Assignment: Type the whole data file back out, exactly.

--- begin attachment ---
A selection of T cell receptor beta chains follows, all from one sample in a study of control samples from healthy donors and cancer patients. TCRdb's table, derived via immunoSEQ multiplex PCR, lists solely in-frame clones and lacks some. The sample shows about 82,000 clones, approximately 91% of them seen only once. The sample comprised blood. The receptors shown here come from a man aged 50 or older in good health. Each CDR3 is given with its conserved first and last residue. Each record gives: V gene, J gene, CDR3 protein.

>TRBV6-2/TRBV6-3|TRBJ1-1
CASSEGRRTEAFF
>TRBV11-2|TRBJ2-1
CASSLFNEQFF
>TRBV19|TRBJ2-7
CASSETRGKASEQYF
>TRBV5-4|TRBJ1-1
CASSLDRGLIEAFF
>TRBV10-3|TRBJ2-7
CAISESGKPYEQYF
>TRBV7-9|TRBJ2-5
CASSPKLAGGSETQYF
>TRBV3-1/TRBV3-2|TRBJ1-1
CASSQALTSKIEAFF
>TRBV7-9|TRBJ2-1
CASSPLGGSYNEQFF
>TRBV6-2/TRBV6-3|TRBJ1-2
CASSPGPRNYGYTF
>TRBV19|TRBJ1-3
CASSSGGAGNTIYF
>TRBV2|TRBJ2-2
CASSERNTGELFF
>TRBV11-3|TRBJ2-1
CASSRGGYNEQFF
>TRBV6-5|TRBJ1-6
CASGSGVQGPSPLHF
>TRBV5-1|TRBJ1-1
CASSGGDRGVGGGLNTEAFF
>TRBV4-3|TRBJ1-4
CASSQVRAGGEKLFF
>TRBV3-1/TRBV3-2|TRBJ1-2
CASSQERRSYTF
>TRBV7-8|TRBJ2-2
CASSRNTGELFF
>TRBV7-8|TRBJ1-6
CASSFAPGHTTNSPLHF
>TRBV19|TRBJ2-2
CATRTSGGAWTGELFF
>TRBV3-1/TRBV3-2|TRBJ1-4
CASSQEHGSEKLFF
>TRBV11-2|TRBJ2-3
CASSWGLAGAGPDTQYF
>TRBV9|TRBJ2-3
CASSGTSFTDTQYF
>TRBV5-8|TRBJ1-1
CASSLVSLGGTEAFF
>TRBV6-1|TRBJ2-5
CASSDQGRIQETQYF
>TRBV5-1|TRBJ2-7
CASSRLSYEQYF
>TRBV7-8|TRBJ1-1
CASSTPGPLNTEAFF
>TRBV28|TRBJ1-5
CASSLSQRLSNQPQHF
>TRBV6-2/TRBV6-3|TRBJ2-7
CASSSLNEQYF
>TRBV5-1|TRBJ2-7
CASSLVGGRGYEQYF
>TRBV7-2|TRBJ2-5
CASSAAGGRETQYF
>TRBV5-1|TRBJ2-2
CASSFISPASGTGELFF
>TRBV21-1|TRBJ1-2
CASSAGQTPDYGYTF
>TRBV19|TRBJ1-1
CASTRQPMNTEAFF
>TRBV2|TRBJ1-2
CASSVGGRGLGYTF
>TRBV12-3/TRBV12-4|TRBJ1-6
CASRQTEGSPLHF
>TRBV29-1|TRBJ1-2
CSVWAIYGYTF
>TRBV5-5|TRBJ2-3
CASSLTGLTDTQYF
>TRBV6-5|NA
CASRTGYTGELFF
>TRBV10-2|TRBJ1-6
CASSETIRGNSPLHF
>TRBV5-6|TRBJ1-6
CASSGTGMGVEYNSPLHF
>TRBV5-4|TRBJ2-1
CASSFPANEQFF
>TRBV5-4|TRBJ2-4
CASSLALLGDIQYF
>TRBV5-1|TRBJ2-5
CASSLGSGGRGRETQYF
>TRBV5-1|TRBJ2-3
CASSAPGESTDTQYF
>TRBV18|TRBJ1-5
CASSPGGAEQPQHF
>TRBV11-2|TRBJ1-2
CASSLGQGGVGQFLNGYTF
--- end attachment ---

A selection of T cell receptor beta chains follows, all from one sample in a study of control samples from healthy donors and cancer patients. TCRdb's table, derived via immunoSEQ multiplex PCR, lists solely in-frame clones and lacks some. The sample shows about 82,000 clones, approximately 91% of them seen only once. The sample comprised blood. The receptors shown here come from a man aged 50 or older in good health. Each CDR3 is given with its conserved first and last residue. Each record gives: V gene, J gene, CDR3 protein.

>TRBV6-2/TRBV6-3|TRBJ1-1
CASSEGRRTEAFF
>TRBV11-2|TRBJ2-1
CASSLFNEQFF
>TRBV19|TRBJ2-7
CASSETRGKASEQYF
>TRBV5-4|TRBJ1-1
CASSLDRGLIEAFF
>TRBV10-3|TRBJ2-7
CAISESGKPYEQYF
>TRBV7-9|TRBJ2-5
CASSPKLAGGSETQYF
>TRBV3-1/TRBV3-2|TRBJ1-1
CASSQALTSKIEAFF
>TRBV7-9|TRBJ2-1
CASSPLGGSYNEQFF
>TRBV6-2/TRBV6-3|TRBJ1-2
CASSPGPRNYGYTF
>TRBV19|TRBJ1-3
CASSSGGAGNTIYF
>TRBV2|TRBJ2-2
CASSERNTGELFF
>TRBV11-3|TRBJ2-1
CASSRGGYNEQFF
>TRBV6-5|TRBJ1-6
CASGSGVQGPSPLHF
>TRBV5-1|TRBJ1-1
CASSGGDRGVGGGLNTEAFF
>TRBV4-3|TRBJ1-4
CASSQVRAGGEKLFF
>TRBV3-1/TRBV3-2|TRBJ1-2
CASSQERRSYTF
>TRBV7-8|TRBJ2-2
CASSRNTGELFF
>TRBV7-8|TRBJ1-6
CASSFAPGHTTNSPLHF
>TRBV19|TRBJ2-2
CATRTSGGAWTGELFF
>TRBV3-1/TRBV3-2|TRBJ1-4
CASSQEHGSEKLFF
>TRBV11-2|TRBJ2-3
CASSWGLAGAGPDTQYF
>TRBV9|TRBJ2-3
CASSGTSFTDTQYF
>TRBV5-8|TRBJ1-1
CASSLVSLGGTEAFF
>TRBV6-1|TRBJ2-5
CASSDQGRIQETQYF
>TRBV5-1|TRBJ2-7
CASSRLSYEQYF
>TRBV7-8|TRBJ1-1
CASSTPGPLNTEAFF
>TRBV28|TRBJ1-5
CASSLSQRLSNQPQHF
>TRBV6-2/TRBV6-3|TRBJ2-7
CASSSLNEQYF
>TRBV5-1|TRBJ2-7
CASSLVGGRGYEQYF
>TRBV7-2|TRBJ2-5
CASSAAGGRETQYF
>TRBV5-1|TRBJ2-2
CASSFISPASGTGELFF
>TRBV21-1|TRBJ1-2
CASSAGQTPDYGYTF
>TRBV19|TRBJ1-1
CASTRQPMNTEAFF
>TRBV2|TRBJ1-2
CASSVGGRGLGYTF
>TRBV12-3/TRBV12-4|TRBJ1-6
CASRQTEGSPLHF
>TRBV29-1|TRBJ1-2
CSVWAIYGYTF
>TRBV5-5|TRBJ2-3
CASSLTGLTDTQYF
>TRBV6-5|NA
CASRTGYTGELFF
>TRBV10-2|TRBJ1-6
CASSETIRGNSPLHF
>TRBV5-6|TRBJ1-6
CASSGTGMGVEYNSPLHF
>TRBV5-4|TRBJ2-1
CASSFPANEQFF
>TRBV5-4|TRBJ2-4
CASSLALLGDIQYF
>TRBV5-1|TRBJ2-5
CASSLGSGGRGRETQYF
>TRBV5-1|TRBJ2-3
CASSAPGESTDTQYF
>TRBV18|TRBJ1-5
CASSPGGAEQPQHF
>TRBV11-2|TRBJ1-2
CASSLGQGGVGQFLNGYTF